While EVs have grown in popularity, they’re still a niche segment and perhaps not suited to the needs of all customers. That makes it risky to stock your showroom with them, depending on the geography. So we’ve seen multiple manufacturers embrace online sales and the flexibility that offers the manufacturer as a way to get around this. Some companies, like Tesla, even prioritize direct sales models above the alternative — and we’re seeing brands like Volvo beginning to do the same. GM said it would be using Tekion (founded by Tesla and Oracle bigwig Jay Vijayan) to help it sell EVs over the internet.
Chevrolet has issued a close-up shot of the Bolt EUV to maximize its marketing mileage ahead of the official debut. It looks like we’ll be seeing the “Electric Utility Vehicle” (crossover) delivered to us piecemeal as General Motors has already issued a darkened silhouette of the model’s exterior and a similarly shadowy peak of what’s going on inside.
Carefully spaced to drop right when the public forgot that Chevy was building the Bolt’s bigger brother, we’ve been given our first image of the model with the correct lighting — and it actually gives us a real sense of what the automobile might look like when the lid is finally lifted.
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- Ajla There's a melancholy to me about an EV with external speaker-generated "engine" noise and fake transmissions. It feels like an admission from the manufacturer that you're giving something up and they are trying to give back some facsimile of it. Like giving a cupcake scented candle to someone on a diet. If I was shopping for an EV I'd rather go to a company enthusiastic about it rather than apologetic.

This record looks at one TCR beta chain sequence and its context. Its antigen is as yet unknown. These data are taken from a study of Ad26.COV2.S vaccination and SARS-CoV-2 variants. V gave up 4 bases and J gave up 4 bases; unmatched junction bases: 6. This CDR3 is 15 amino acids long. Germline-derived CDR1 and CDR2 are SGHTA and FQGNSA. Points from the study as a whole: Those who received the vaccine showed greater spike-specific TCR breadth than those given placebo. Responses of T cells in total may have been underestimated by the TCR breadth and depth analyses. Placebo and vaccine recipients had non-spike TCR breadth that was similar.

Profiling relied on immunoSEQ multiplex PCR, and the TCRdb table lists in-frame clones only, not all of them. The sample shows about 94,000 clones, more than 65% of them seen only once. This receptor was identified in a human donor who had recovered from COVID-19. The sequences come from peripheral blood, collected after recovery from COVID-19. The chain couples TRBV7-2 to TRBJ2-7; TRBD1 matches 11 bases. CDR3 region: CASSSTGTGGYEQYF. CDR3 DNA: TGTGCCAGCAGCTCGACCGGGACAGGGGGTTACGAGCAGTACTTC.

- EBFlex More proof of how much EVs suck. If you have to do this, that means you are trying to substitute what people want...and that's ICE.
- Akear The only CEO who can save Boeing, GM, and Ford is Alan Mulally. Mulally is largely credited with saving both Boeing and Ford. The other alternative is to follow a failed Jack Welch business model. We have all witnessed what Jack Welch did to GE, and what happened to Boeing when it was taken over by GE-trained businessmen. Below is an interesting article on how Jack Welch indirectly ruined Boeing.https://www.thedailybeast.com/how-boeing-was-set-on-the-path-to-disaster-by-the-cult-of-jack-welch
- ChristianWimmer The interior might be well-made, but the design is just hideous in my opinion. It’s to busy and there’s no simplistic harmony visible in it. In fact I feel that the nicest Lexus interior ever could be found in the original LS400 - because it was rather minimalistic, had pleasing lines and didn’t try to hard. It looked just right. All Lexus interiors which came after it just had bizarre styling cues and “tried to hard” if you know what I mean.
- THX1136 As a couple of folks have mentioned wasn't this an issue with the DeLorean? I seem to recall that it was claimed you could do a 'minor' buff of the surface and it would be good as new. Guess I don't see why it's a big deal if it can be so easily rectified. Won't be any different than getting out and waxing the car every so often - part of ownership, eh.